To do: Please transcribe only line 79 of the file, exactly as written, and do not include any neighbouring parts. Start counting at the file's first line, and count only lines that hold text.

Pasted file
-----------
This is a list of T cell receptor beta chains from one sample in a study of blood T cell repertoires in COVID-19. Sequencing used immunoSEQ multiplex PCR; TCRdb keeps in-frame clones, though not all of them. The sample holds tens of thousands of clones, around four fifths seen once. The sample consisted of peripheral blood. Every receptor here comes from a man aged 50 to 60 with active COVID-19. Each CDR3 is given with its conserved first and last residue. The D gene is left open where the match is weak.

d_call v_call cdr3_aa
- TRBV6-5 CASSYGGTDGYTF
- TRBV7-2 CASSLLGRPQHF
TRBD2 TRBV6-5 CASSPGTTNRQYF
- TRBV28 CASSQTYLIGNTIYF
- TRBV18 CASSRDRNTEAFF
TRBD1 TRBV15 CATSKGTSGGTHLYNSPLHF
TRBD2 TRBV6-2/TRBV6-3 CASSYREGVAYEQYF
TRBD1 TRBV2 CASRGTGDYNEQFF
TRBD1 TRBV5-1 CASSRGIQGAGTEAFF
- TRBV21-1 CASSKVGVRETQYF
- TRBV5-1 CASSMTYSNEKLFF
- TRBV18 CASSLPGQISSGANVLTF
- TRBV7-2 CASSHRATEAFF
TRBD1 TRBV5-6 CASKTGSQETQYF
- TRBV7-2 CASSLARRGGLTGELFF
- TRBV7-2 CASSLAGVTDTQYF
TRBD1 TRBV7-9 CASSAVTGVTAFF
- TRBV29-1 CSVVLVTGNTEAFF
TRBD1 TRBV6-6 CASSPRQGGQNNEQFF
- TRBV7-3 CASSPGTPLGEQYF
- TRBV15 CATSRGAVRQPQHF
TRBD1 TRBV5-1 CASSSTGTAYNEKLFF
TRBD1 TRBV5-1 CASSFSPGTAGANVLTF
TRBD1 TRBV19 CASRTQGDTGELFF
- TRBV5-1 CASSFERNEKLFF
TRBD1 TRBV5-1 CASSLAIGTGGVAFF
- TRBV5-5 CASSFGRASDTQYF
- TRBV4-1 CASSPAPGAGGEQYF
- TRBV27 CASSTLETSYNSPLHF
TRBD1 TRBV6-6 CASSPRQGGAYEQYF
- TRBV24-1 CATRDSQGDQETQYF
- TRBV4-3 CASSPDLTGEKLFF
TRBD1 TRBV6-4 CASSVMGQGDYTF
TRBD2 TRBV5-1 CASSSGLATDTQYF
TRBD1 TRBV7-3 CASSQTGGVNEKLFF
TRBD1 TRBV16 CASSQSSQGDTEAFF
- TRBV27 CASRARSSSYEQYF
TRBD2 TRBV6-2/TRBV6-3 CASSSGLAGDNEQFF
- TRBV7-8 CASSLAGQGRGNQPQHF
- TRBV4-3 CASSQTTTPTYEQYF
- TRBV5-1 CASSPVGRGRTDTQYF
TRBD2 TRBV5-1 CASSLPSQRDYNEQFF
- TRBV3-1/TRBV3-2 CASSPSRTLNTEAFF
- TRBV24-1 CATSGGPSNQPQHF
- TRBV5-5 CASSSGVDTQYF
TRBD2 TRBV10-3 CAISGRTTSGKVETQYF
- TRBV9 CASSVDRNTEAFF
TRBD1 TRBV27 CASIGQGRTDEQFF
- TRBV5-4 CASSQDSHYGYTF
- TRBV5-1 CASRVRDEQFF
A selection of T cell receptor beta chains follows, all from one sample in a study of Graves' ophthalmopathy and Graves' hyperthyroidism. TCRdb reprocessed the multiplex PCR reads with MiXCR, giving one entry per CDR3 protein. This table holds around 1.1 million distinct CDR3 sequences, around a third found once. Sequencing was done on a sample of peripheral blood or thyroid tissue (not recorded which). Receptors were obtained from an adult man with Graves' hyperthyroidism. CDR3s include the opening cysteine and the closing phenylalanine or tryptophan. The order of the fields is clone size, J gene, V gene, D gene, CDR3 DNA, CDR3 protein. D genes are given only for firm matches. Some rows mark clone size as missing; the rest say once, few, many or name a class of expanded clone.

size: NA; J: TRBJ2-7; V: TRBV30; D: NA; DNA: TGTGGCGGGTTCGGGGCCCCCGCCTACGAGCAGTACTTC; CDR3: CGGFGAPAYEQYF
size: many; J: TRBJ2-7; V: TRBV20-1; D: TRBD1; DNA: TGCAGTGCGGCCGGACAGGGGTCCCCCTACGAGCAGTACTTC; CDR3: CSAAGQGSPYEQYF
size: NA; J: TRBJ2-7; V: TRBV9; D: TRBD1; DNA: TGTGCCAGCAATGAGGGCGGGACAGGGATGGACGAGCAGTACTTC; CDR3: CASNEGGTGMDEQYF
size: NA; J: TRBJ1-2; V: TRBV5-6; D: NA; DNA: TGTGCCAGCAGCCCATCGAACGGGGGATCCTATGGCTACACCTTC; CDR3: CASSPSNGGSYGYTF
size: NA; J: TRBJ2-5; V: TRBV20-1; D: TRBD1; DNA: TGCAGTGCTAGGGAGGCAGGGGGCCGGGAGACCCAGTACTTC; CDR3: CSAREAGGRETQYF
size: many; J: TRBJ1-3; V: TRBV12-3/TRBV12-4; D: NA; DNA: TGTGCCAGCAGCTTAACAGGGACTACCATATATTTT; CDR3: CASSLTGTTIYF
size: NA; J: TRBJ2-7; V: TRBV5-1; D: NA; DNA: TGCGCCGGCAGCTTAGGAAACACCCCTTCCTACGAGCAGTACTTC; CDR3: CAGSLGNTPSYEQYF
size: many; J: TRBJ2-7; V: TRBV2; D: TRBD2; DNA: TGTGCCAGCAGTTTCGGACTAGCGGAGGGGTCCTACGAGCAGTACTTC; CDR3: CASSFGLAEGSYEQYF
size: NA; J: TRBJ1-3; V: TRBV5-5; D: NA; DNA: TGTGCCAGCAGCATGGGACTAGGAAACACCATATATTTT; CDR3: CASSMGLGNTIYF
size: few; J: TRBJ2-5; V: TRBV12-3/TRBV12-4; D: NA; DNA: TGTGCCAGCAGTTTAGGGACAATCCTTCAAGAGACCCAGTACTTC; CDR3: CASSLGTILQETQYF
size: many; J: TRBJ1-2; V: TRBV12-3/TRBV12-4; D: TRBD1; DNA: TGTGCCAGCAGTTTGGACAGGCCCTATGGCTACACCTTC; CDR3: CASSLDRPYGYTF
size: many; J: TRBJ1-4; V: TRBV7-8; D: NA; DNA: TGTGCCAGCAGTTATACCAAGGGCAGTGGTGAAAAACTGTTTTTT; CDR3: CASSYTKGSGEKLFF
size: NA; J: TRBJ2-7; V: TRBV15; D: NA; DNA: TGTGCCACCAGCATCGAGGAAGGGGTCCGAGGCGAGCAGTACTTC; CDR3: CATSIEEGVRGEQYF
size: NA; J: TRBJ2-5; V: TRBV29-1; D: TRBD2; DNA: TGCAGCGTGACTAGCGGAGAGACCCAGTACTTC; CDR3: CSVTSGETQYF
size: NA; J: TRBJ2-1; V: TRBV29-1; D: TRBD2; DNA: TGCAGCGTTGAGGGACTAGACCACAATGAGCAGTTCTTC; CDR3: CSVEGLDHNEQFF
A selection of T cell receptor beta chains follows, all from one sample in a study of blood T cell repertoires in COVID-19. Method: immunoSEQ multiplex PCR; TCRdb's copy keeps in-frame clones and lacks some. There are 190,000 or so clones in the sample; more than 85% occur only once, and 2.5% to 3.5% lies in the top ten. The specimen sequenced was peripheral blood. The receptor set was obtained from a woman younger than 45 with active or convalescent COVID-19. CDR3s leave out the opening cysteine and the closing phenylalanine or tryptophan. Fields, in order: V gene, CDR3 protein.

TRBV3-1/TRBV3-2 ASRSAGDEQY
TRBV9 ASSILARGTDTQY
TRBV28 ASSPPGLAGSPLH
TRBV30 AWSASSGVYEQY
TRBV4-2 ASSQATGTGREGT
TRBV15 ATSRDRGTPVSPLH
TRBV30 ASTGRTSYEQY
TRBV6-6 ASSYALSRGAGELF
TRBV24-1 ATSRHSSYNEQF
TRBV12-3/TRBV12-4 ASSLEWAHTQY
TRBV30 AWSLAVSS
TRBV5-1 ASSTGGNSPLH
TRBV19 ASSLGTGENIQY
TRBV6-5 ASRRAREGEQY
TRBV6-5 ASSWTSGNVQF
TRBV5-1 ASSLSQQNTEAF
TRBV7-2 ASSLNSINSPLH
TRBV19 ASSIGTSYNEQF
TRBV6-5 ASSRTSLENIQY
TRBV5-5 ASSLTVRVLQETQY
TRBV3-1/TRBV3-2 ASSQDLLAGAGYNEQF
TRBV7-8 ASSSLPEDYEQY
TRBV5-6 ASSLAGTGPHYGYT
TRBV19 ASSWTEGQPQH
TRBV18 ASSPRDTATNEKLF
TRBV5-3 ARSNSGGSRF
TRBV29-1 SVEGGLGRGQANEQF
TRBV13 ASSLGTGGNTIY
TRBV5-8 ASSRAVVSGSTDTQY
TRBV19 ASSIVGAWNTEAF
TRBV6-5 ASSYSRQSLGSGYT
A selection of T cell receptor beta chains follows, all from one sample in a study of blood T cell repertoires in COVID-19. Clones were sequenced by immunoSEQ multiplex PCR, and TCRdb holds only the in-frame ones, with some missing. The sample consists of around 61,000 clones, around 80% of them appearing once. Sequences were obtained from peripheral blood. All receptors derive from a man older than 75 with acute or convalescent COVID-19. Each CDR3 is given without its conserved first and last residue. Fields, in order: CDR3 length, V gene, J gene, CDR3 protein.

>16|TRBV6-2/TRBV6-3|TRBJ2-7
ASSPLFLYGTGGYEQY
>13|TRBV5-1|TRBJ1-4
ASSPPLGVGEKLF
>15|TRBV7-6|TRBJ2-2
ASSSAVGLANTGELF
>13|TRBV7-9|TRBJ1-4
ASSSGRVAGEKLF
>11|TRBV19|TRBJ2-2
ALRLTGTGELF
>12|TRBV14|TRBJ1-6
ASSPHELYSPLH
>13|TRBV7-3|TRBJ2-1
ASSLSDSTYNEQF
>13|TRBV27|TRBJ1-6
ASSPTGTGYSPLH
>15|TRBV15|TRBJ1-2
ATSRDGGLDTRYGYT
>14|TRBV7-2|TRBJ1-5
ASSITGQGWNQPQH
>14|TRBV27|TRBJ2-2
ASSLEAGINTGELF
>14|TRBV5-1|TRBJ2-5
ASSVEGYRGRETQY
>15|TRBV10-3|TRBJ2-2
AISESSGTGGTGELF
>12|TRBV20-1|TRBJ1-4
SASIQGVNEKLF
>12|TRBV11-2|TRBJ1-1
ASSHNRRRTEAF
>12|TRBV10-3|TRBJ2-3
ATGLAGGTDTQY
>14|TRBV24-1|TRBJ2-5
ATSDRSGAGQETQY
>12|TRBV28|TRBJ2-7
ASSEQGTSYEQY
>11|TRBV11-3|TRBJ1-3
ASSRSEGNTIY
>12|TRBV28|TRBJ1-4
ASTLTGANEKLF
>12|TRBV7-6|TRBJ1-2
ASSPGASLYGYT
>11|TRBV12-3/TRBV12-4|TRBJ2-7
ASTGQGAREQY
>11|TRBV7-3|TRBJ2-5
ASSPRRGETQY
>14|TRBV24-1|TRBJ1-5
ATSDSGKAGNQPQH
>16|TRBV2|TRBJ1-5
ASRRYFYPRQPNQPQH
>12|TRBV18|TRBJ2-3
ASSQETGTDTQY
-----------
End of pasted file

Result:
TRBV12-3/TRBV12-4 ASSLEWAHTQY